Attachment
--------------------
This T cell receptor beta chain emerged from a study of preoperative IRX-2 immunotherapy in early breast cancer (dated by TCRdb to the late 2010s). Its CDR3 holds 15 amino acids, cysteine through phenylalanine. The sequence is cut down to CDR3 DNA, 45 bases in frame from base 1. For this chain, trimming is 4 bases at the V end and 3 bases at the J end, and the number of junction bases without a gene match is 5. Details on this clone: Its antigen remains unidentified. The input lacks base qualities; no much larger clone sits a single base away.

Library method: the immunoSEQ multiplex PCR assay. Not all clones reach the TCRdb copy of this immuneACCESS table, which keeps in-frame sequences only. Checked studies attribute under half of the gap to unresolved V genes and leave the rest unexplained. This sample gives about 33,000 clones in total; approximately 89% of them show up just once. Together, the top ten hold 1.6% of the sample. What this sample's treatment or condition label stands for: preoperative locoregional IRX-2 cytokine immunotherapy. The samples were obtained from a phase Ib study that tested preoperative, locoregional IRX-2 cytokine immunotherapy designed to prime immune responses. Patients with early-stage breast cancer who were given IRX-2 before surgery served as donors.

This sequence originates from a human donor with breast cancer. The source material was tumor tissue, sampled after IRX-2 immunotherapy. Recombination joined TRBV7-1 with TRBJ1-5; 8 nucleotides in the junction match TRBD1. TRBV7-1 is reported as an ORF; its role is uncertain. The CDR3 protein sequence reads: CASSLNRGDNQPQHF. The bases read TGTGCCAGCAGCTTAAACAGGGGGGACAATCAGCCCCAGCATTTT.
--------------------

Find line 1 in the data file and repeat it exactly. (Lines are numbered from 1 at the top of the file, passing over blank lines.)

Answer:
This T cell receptor beta chain emerged from a study of preoperative IRX-2 immunotherapy in early breast cancer (dated by TCRdb to the late 2010s). Its CDR3 holds 15 amino acids, cysteine through phenylalanine. The sequence is cut down to CDR3 DNA, 45 bases in frame from base 1. For this chain, trimming is 4 bases at the V end and 3 bases at the J end, and the number of junction bases without a gene match is 5. Details on this clone: Its antigen remains unidentified. The input lacks base qualities; no much larger clone sits a single base away.